Critically Endangered Thick-Billed Parrots Hatch at WCS’s Queens Zoo
- Queens Zoo is home to the largest thick-billed
flock in the United States
- Extinct in the United States, hatchlings mark a
major step towards the conservation of this rare species
Flushing, N.Y.- The
Wildlife Conservation Society’s Queens Zoo is proud to announce the hatching of
six new thick-billed parrot chicks.
The thick-billed parrot is a critically endangered bird
native to Mexico, and at one time, the United States. Its population has
dropped dramatically over the last century due primarily to hunting and habitat
destruction, making the arrival of the chicks a major conservation win for this
extremely rare species.
Since 2006, the Queens Zoo has successfully raised 15
thick-billed parrot chicks – a
magnificent feat for both the zoo and the survival of the species. Having a
total of 23 birds—including the chicks – the zoo’s flock is larger than that of
any other facility accredited by the Association of Zoos and Aquariums.
“Being that thick-billed parrots are extinct in the United
States, the arrival of these chicks marks a significant step in the
conservation of this animal,” said Dr. Scott Silver, Director of the Queens
Zookeepers say the chicks are adjusting very well to life at
the zoo. Much of their time is spent exploring their nests and waiting for
their parents to bring them food, such as pine nuts and fruit. Usually, one
parent will forage for food while the other watches over the young birds.
Parenting is a joint effort between mother and father, both taking equal parts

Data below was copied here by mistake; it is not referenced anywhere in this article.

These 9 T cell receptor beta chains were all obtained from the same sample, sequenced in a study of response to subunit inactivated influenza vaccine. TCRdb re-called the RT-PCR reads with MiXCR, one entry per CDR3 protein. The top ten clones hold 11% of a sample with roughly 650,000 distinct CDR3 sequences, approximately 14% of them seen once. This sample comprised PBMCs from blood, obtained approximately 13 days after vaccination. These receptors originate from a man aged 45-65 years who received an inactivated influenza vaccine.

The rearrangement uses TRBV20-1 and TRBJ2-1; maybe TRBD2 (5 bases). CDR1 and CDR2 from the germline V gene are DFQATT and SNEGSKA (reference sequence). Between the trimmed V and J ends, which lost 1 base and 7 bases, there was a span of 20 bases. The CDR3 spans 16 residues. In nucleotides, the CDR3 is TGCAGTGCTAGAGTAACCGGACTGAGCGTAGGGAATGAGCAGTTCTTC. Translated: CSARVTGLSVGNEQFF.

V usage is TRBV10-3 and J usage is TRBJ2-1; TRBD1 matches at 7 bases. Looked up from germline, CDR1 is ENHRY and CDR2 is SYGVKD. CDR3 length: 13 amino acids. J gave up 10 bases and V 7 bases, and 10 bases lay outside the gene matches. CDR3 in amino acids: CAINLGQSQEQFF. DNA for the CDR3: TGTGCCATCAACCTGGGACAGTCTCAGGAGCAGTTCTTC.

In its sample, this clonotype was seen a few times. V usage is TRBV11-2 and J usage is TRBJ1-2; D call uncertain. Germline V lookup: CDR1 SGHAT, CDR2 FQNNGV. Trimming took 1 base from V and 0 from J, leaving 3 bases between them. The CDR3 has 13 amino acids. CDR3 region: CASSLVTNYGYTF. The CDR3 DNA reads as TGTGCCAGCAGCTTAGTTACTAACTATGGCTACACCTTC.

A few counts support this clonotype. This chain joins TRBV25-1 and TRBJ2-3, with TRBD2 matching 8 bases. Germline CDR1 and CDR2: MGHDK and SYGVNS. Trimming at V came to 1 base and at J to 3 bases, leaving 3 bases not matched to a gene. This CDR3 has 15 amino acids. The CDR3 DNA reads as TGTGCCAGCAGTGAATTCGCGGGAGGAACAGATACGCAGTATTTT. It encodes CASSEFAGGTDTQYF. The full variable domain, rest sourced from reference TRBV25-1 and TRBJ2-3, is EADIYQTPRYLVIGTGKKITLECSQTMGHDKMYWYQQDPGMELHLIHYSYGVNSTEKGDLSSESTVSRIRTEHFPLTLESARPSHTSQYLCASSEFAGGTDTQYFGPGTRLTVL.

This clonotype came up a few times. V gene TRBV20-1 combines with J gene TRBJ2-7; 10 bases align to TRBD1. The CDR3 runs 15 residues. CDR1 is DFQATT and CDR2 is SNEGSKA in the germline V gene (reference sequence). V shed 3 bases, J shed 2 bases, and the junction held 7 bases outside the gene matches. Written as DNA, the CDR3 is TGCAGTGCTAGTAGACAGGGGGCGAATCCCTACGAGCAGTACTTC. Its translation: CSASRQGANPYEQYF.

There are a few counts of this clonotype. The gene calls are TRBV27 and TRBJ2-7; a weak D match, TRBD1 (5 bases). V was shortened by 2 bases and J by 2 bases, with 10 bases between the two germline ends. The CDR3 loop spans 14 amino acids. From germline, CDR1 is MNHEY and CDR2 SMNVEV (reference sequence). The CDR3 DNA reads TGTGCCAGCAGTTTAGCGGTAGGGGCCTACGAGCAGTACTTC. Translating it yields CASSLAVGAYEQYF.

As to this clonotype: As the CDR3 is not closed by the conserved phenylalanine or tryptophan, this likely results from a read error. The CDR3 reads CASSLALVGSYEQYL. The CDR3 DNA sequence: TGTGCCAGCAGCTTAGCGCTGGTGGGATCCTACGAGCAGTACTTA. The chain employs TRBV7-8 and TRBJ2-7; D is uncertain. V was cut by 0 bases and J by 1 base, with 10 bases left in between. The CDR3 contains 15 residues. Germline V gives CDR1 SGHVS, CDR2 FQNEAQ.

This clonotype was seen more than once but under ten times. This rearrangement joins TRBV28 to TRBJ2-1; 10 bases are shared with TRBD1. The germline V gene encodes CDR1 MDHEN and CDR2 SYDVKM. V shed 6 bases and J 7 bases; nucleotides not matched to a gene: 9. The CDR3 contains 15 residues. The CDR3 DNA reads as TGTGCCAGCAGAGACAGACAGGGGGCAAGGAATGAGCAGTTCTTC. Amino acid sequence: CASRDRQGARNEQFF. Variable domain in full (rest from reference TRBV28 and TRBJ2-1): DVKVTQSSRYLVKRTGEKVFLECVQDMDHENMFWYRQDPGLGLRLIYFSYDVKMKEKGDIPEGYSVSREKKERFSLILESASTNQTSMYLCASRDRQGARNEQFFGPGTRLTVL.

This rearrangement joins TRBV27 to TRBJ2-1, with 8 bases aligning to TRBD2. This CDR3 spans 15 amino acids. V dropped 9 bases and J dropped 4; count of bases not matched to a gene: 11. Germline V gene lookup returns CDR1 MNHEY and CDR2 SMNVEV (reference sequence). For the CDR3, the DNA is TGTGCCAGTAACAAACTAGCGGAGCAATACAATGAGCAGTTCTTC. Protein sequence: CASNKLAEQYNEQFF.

in caring for and raising their offspring.
Thick-billed parrots are beautiful birds that feature bright
green and red plumage. At one time the species had at a much wider range that
included Arizona, New Mexico, and other parts of the American Southwest.
Decimated by hunting and logging of pine forests, the bird was eliminated in
the United States by the mid-twentieth century. Because this animal is
endangered, it is part of the AZA’s Species Survival Program, a cooperative
breeding program that works with all accredited zoos to help ensure the
survival of rare and endangered species around the world.
In 1991, WCS introduced the idea of linking ongoing conservation efforts in
Mexico and Central American countries. Since then, governments and agencies
have followed along with this idea to incorporate corridors between
conservation areas and working together across borders.
Russo - 718-265-3428; Cell: 917-494-5493; email@example.com
The Wildlife Conservation
Society’s Queens Zoo – Open every day of the year. Admission
is $8 for adults, $5 for seniors 65 and older, $6 for kids 3-12, free for
children under 3. Zoo hours are 10am to 5pm weekdays, and 10am – 5:30pm
weekends, April through October, and 10am – 4:30pm daily, November through
April. The Queens Zoo is located at
53-51 111th Street in Flushing Meadow’s Corona Park in Queens. For further information, call 718-271-1500 or
The Wildlife Conservation
Society saves wildlife
and wild places worldwide. We do so through science, global conservation,
education and the management of the world's largest system of urban wildlife
parks, led by the flagship Bronx Zoo. Together these activities change
attitudes towards nature and help people imagine wildlife and humans living in
harmony. WCS is committed to this mission because it is essential to the
integrity of life on Earth. www.wcs.org
Special Note to the Media: If you would like to guide your readers or viewers to
a web link where they can make donations in support of helping save wildlife
and wild places, please direct them to: www.wcs.org/donation.